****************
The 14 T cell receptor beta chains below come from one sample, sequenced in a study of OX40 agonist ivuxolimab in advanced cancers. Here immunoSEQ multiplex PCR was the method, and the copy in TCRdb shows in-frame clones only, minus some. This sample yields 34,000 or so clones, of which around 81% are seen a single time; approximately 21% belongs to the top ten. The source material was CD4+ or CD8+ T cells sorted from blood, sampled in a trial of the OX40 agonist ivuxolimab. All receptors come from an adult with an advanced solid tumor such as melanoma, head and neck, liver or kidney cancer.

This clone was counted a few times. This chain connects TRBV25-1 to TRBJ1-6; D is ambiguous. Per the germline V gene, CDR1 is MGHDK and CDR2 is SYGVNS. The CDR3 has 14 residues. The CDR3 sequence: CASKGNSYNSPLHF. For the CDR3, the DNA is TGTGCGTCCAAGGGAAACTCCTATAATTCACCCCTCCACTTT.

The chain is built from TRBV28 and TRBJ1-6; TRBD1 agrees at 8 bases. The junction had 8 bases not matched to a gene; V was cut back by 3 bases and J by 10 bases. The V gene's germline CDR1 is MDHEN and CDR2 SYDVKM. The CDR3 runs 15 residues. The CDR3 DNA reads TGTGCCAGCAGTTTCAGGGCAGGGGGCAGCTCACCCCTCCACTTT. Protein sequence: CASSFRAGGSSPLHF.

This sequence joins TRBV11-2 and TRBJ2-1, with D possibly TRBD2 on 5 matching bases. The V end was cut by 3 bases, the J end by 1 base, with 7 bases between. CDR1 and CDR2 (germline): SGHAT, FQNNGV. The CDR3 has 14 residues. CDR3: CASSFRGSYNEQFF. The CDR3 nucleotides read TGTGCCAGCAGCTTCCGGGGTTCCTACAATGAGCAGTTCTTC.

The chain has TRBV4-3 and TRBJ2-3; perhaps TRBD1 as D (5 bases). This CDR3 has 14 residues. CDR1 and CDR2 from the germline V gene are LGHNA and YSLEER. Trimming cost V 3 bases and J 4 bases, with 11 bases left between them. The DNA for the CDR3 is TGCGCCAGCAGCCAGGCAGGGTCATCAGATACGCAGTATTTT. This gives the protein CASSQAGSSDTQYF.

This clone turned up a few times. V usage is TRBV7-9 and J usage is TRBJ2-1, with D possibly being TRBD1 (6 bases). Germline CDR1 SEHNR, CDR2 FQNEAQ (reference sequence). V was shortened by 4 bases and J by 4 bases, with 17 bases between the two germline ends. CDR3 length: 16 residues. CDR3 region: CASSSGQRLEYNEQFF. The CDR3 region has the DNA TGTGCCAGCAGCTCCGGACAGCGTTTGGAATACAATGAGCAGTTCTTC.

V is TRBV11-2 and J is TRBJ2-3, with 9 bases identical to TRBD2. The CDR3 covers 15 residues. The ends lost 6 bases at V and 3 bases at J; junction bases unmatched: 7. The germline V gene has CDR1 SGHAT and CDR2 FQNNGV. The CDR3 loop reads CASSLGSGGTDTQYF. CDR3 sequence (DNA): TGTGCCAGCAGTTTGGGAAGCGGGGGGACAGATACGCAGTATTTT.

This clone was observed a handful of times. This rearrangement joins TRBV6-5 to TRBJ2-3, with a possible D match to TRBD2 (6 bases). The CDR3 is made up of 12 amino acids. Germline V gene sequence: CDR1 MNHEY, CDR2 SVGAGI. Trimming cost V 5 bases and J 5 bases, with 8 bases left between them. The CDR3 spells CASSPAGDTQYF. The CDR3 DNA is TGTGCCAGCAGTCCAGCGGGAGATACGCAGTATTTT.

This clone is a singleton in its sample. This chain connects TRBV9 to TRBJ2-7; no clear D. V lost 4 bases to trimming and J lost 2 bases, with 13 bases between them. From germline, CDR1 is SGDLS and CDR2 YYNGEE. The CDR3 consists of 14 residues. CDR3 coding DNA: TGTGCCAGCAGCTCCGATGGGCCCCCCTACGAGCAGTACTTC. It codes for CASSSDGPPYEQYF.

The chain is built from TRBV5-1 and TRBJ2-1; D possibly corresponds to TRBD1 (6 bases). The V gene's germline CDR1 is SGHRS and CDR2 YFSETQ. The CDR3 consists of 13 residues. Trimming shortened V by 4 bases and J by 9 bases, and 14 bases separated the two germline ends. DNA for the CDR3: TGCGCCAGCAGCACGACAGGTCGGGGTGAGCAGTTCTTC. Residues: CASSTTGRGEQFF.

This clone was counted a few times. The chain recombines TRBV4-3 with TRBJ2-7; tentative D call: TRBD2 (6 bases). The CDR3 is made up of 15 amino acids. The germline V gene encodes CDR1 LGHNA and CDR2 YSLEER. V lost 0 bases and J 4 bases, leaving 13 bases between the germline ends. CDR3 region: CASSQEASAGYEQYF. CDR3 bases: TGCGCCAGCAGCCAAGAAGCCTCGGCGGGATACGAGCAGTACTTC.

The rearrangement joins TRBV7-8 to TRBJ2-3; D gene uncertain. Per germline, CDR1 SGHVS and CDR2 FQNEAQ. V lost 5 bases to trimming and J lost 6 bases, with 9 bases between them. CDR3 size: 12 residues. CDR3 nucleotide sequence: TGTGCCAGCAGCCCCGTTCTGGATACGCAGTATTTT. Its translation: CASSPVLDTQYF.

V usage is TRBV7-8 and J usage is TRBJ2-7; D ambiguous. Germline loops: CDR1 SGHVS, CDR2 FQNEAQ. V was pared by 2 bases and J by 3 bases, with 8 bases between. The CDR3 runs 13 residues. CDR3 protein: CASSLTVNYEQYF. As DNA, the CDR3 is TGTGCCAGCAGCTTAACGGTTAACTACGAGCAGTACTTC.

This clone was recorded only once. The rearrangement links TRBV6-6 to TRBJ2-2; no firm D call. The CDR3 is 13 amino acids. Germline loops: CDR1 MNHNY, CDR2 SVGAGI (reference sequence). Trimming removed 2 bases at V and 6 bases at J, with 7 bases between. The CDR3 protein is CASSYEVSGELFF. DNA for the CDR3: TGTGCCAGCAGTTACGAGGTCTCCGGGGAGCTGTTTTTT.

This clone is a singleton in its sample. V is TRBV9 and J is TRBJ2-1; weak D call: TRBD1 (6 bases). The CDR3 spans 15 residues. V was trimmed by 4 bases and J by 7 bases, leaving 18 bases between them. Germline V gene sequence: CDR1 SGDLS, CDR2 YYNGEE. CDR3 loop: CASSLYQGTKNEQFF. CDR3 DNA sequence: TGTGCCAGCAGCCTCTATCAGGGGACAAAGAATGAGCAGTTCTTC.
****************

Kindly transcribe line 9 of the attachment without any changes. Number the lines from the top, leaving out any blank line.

This clone is a singleton in its sample. This chain connects TRBV9 to TRBJ2-7; no clear D. V lost 4 bases to trimming and J lost 2 bases, with 13 bases between them. From germline, CDR1 is SGDLS and CDR2 YYNGEE. The CDR3 consists of 14 residues. CDR3 coding DNA: TGTGCCAGCAGCTCCGATGGGCCCCCCTACGAGCAGTACTTC. It codes for CASSSDGPPYEQYF.